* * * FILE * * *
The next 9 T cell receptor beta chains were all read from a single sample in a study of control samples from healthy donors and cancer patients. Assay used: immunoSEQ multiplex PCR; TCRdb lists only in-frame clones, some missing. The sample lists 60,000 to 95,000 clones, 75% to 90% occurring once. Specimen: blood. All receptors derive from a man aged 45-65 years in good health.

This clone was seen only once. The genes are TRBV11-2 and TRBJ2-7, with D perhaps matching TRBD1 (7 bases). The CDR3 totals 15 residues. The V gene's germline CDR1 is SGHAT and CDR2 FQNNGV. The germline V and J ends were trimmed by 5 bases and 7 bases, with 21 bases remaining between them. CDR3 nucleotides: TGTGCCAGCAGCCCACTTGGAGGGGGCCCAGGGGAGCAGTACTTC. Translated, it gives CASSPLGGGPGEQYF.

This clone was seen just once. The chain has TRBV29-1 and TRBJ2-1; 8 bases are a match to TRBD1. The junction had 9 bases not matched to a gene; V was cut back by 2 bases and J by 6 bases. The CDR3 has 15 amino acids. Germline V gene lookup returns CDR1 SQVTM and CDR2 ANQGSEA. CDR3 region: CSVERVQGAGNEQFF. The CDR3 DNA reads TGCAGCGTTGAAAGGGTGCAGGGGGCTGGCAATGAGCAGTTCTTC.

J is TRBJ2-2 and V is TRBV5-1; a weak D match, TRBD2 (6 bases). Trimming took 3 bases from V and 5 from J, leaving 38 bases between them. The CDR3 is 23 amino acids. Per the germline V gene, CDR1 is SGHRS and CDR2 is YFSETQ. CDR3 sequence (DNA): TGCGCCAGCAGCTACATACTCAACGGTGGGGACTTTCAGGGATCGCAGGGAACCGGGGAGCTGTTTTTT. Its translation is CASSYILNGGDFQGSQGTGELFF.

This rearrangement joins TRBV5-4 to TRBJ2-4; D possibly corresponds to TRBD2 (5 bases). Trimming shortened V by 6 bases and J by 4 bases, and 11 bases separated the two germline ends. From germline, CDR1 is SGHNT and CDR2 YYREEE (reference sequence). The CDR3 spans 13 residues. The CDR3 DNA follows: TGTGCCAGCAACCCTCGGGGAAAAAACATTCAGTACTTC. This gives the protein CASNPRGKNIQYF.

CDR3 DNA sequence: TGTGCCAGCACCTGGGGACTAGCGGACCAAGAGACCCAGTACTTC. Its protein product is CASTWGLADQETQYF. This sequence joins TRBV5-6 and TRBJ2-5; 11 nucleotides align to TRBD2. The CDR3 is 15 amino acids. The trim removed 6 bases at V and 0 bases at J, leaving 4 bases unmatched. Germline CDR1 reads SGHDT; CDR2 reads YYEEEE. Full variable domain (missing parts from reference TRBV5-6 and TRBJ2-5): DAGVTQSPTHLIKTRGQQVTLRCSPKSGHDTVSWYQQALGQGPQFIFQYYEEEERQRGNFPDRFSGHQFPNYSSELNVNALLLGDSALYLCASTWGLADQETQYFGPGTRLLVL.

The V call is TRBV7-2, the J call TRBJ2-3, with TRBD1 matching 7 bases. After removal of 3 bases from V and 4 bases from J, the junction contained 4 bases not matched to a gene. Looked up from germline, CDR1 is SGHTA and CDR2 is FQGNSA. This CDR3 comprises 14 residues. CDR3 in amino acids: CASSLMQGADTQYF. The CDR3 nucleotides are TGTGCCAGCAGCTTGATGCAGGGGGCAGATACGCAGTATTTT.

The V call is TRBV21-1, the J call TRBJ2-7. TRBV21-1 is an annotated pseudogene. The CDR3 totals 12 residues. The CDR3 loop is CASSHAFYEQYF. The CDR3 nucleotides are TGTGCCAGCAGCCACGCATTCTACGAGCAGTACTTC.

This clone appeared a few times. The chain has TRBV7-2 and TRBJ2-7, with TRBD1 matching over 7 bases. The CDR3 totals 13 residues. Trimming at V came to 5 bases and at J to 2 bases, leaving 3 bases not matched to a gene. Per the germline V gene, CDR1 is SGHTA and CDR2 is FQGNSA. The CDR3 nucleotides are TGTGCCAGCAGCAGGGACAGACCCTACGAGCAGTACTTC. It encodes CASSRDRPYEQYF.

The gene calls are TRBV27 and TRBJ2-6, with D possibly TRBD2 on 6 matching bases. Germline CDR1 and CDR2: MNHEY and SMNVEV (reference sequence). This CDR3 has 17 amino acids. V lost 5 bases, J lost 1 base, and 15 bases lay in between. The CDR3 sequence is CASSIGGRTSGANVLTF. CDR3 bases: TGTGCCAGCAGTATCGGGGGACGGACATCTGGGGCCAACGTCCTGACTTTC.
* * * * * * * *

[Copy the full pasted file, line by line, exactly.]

The next 9 T cell receptor beta chains were all read from a single sample in a study of control samples from healthy donors and cancer patients. Assay used: immunoSEQ multiplex PCR; TCRdb lists only in-frame clones, some missing. The sample lists 60,000 to 95,000 clones, 75% to 90% occurring once. Specimen: blood. All receptors derive from a man aged 45-65 years in good health.

This clone was seen only once. The genes are TRBV11-2 and TRBJ2-7, with D perhaps matching TRBD1 (7 bases). The CDR3 totals 15 residues. The V gene's germline CDR1 is SGHAT and CDR2 FQNNGV. The germline V and J ends were trimmed by 5 bases and 7 bases, with 21 bases remaining between them. CDR3 nucleotides: TGTGCCAGCAGCCCACTTGGAGGGGGCCCAGGGGAGCAGTACTTC. Translated, it gives CASSPLGGGPGEQYF.

This clone was seen just once. The chain has TRBV29-1 and TRBJ2-1; 8 bases are a match to TRBD1. The junction had 9 bases not matched to a gene; V was cut back by 2 bases and J by 6 bases. The CDR3 has 15 amino acids. Germline V gene lookup returns CDR1 SQVTM and CDR2 ANQGSEA. CDR3 region: CSVERVQGAGNEQFF. The CDR3 DNA reads TGCAGCGTTGAAAGGGTGCAGGGGGCTGGCAATGAGCAGTTCTTC.

J is TRBJ2-2 and V is TRBV5-1; a weak D match, TRBD2 (6 bases). Trimming took 3 bases from V and 5 from J, leaving 38 bases between them. The CDR3 is 23 amino acids. Per the germline V gene, CDR1 is SGHRS and CDR2 is YFSETQ. CDR3 sequence (DNA): TGCGCCAGCAGCTACATACTCAACGGTGGGGACTTTCAGGGATCGCAGGGAACCGGGGAGCTGTTTTTT. Its translation is CASSYILNGGDFQGSQGTGELFF.

This rearrangement joins TRBV5-4 to TRBJ2-4; D possibly corresponds to TRBD2 (5 bases). Trimming shortened V by 6 bases and J by 4 bases, and 11 bases separated the two germline ends. From germline, CDR1 is SGHNT and CDR2 YYREEE (reference sequence). The CDR3 spans 13 residues. The CDR3 DNA follows: TGTGCCAGCAACCCTCGGGGAAAAAACATTCAGTACTTC. This gives the protein CASNPRGKNIQYF.

CDR3 DNA sequence: TGTGCCAGCACCTGGGGACTAGCGGACCAAGAGACCCAGTACTTC. Its protein product is CASTWGLADQETQYF. This sequence joins TRBV5-6 and TRBJ2-5; 11 nucleotides align to TRBD2. The CDR3 is 15 amino acids. The trim removed 6 bases at V and 0 bases at J, leaving 4 bases unmatched. Germline CDR1 reads SGHDT; CDR2 reads YYEEEE. Full variable domain (missing parts from reference TRBV5-6 and TRBJ2-5): DAGVTQSPTHLIKTRGQQVTLRCSPKSGHDTVSWYQQALGQGPQFIFQYYEEEERQRGNFPDRFSGHQFPNYSSELNVNALLLGDSALYLCASTWGLADQETQYFGPGTRLLVL.

The V call is TRBV7-2, the J call TRBJ2-3, with TRBD1 matching 7 bases. After removal of 3 bases from V and 4 bases from J, the junction contained 4 bases not matched to a gene. Looked up from germline, CDR1 is SGHTA and CDR2 is FQGNSA. This CDR3 comprises 14 residues. CDR3 in amino acids: CASSLMQGADTQYF. The CDR3 nucleotides are TGTGCCAGCAGCTTGATGCAGGGGGCAGATACGCAGTATTTT.

The V call is TRBV21-1, the J call TRBJ2-7. TRBV21-1 is an annotated pseudogene. The CDR3 totals 12 residues. The CDR3 loop is CASSHAFYEQYF. The CDR3 nucleotides are TGTGCCAGCAGCCACGCATTCTACGAGCAGTACTTC.

This clone appeared a few times. The chain has TRBV7-2 and TRBJ2-7, with TRBD1 matching over 7 bases. The CDR3 totals 13 residues. Trimming at V came to 5 bases and at J to 2 bases, leaving 3 bases not matched to a gene. Per the germline V gene, CDR1 is SGHTA and CDR2 is FQGNSA. The CDR3 nucleotides are TGTGCCAGCAGCAGGGACAGACCCTACGAGCAGTACTTC. It encodes CASSRDRPYEQYF.

The gene calls are TRBV27 and TRBJ2-6, with D possibly TRBD2 on 6 matching bases. Germline CDR1 and CDR2: MNHEY and SMNVEV (reference sequence). This CDR3 has 17 amino acids. V lost 5 bases, J lost 1 base, and 15 bases lay in between. The CDR3 sequence is CASSIGGRTSGANVLTF. CDR3 bases: TGTGCCAGCAGTATCGGGGGACGGACATCTGGGGCCAACGTCCTGACTTTC.